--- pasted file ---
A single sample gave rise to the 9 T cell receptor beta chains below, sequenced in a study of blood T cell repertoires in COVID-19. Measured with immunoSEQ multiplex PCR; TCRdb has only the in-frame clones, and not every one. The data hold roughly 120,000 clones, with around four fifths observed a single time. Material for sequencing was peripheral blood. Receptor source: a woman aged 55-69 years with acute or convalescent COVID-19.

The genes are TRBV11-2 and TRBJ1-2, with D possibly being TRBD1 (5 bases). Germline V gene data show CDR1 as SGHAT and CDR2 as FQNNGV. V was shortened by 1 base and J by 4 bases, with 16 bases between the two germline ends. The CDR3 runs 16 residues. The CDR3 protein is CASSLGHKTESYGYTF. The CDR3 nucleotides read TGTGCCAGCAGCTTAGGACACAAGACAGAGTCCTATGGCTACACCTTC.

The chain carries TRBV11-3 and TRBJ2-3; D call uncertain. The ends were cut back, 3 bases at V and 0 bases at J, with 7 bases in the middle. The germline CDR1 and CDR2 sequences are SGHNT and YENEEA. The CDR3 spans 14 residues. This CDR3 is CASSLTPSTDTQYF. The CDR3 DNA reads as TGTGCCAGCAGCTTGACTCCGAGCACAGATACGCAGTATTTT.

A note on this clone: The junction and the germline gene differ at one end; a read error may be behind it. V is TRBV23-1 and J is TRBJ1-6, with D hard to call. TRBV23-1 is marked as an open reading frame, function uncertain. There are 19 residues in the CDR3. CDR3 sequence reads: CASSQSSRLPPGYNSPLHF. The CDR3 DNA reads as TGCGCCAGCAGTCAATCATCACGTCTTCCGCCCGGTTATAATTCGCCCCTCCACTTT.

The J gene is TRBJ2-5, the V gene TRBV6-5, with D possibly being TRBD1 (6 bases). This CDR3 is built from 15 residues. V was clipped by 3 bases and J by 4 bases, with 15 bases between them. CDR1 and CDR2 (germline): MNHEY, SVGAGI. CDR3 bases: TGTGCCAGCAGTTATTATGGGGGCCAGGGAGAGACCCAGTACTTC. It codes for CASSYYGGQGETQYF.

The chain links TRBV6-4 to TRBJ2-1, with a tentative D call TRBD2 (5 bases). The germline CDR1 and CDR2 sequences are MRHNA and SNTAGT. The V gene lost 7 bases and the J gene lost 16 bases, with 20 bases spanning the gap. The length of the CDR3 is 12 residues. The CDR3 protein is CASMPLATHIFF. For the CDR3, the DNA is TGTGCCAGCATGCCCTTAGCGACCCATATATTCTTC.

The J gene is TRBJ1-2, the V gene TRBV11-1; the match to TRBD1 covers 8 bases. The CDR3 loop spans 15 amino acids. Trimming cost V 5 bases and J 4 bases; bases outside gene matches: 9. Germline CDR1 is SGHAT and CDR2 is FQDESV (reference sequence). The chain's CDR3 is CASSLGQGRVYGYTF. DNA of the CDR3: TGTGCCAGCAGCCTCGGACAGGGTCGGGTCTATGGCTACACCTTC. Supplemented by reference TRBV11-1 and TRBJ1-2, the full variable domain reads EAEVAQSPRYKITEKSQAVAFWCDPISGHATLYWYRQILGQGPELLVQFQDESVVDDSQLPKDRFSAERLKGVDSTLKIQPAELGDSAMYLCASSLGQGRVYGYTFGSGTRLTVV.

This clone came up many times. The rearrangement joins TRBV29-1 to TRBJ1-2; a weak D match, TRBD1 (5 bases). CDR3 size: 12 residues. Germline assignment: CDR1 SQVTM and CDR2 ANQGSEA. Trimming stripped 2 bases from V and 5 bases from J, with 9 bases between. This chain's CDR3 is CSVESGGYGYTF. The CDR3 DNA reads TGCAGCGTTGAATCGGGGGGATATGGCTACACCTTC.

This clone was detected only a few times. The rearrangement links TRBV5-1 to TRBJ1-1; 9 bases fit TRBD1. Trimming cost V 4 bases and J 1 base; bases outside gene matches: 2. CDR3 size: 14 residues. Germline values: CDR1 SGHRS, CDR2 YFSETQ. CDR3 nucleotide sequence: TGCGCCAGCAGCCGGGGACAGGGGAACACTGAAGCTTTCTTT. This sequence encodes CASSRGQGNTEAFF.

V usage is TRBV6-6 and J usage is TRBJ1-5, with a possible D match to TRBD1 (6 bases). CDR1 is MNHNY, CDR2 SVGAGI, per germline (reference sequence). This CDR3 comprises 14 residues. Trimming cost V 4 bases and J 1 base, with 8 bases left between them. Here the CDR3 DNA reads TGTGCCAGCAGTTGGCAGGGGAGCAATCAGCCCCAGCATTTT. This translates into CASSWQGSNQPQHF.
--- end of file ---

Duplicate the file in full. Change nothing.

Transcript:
A single sample gave rise to the 9 T cell receptor beta chains below, sequenced in a study of blood T cell repertoires in COVID-19. Measured with immunoSEQ multiplex PCR; TCRdb has only the in-frame clones, and not every one. The data hold roughly 120,000 clones, with around four fifths observed a single time. Material for sequencing was peripheral blood. Receptor source: a woman aged 55-69 years with acute or convalescent COVID-19.

The genes are TRBV11-2 and TRBJ1-2, with D possibly being TRBD1 (5 bases). Germline V gene data show CDR1 as SGHAT and CDR2 as FQNNGV. V was shortened by 1 base and J by 4 bases, with 16 bases between the two germline ends. The CDR3 runs 16 residues. The CDR3 protein is CASSLGHKTESYGYTF. The CDR3 nucleotides read TGTGCCAGCAGCTTAGGACACAAGACAGAGTCCTATGGCTACACCTTC.

The chain carries TRBV11-3 and TRBJ2-3; D call uncertain. The ends were cut back, 3 bases at V and 0 bases at J, with 7 bases in the middle. The germline CDR1 and CDR2 sequences are SGHNT and YENEEA. The CDR3 spans 14 residues. This CDR3 is CASSLTPSTDTQYF. The CDR3 DNA reads as TGTGCCAGCAGCTTGACTCCGAGCACAGATACGCAGTATTTT.

A note on this clone: The junction and the germline gene differ at one end; a read error may be behind it. V is TRBV23-1 and J is TRBJ1-6, with D hard to call. TRBV23-1 is marked as an open reading frame, function uncertain. There are 19 residues in the CDR3. CDR3 sequence reads: CASSQSSRLPPGYNSPLHF. The CDR3 DNA reads as TGCGCCAGCAGTCAATCATCACGTCTTCCGCCCGGTTATAATTCGCCCCTCCACTTT.

The J gene is TRBJ2-5, the V gene TRBV6-5, with D possibly being TRBD1 (6 bases). This CDR3 is built from 15 residues. V was clipped by 3 bases and J by 4 bases, with 15 bases between them. CDR1 and CDR2 (germline): MNHEY, SVGAGI. CDR3 bases: TGTGCCAGCAGTTATTATGGGGGCCAGGGAGAGACCCAGTACTTC. It codes for CASSYYGGQGETQYF.

The chain links TRBV6-4 to TRBJ2-1, with a tentative D call TRBD2 (5 bases). The germline CDR1 and CDR2 sequences are MRHNA and SNTAGT. The V gene lost 7 bases and the J gene lost 16 bases, with 20 bases spanning the gap. The length of the CDR3 is 12 residues. The CDR3 protein is CASMPLATHIFF. For the CDR3, the DNA is TGTGCCAGCATGCCCTTAGCGACCCATATATTCTTC.

The J gene is TRBJ1-2, the V gene TRBV11-1; the match to TRBD1 covers 8 bases. The CDR3 loop spans 15 amino acids. Trimming cost V 5 bases and J 4 bases; bases outside gene matches: 9. Germline CDR1 is SGHAT and CDR2 is FQDESV (reference sequence). The chain's CDR3 is CASSLGQGRVYGYTF. DNA of the CDR3: TGTGCCAGCAGCCTCGGACAGGGTCGGGTCTATGGCTACACCTTC. Supplemented by reference TRBV11-1 and TRBJ1-2, the full variable domain reads EAEVAQSPRYKITEKSQAVAFWCDPISGHATLYWYRQILGQGPELLVQFQDESVVDDSQLPKDRFSAERLKGVDSTLKIQPAELGDSAMYLCASSLGQGRVYGYTFGSGTRLTVV.

This clone came up many times. The rearrangement joins TRBV29-1 to TRBJ1-2; a weak D match, TRBD1 (5 bases). CDR3 size: 12 residues. Germline assignment: CDR1 SQVTM and CDR2 ANQGSEA. Trimming stripped 2 bases from V and 5 bases from J, with 9 bases between. This chain's CDR3 is CSVESGGYGYTF. The CDR3 DNA reads TGCAGCGTTGAATCGGGGGGATATGGCTACACCTTC.

This clone was detected only a few times. The rearrangement links TRBV5-1 to TRBJ1-1; 9 bases fit TRBD1. Trimming cost V 4 bases and J 1 base; bases outside gene matches: 2. CDR3 size: 14 residues. Germline values: CDR1 SGHRS, CDR2 YFSETQ. CDR3 nucleotide sequence: TGCGCCAGCAGCCGGGGACAGGGGAACACTGAAGCTTTCTTT. This sequence encodes CASSRGQGNTEAFF.

V usage is TRBV6-6 and J usage is TRBJ1-5, with a possible D match to TRBD1 (6 bases). CDR1 is MNHNY, CDR2 SVGAGI, per germline (reference sequence). This CDR3 comprises 14 residues. Trimming cost V 4 bases and J 1 base, with 8 bases left between them. Here the CDR3 DNA reads TGTGCCAGCAGTTGGCAGGGGAGCAATCAGCCCCAGCATTTT. This translates into CASSWQGSNQPQHF.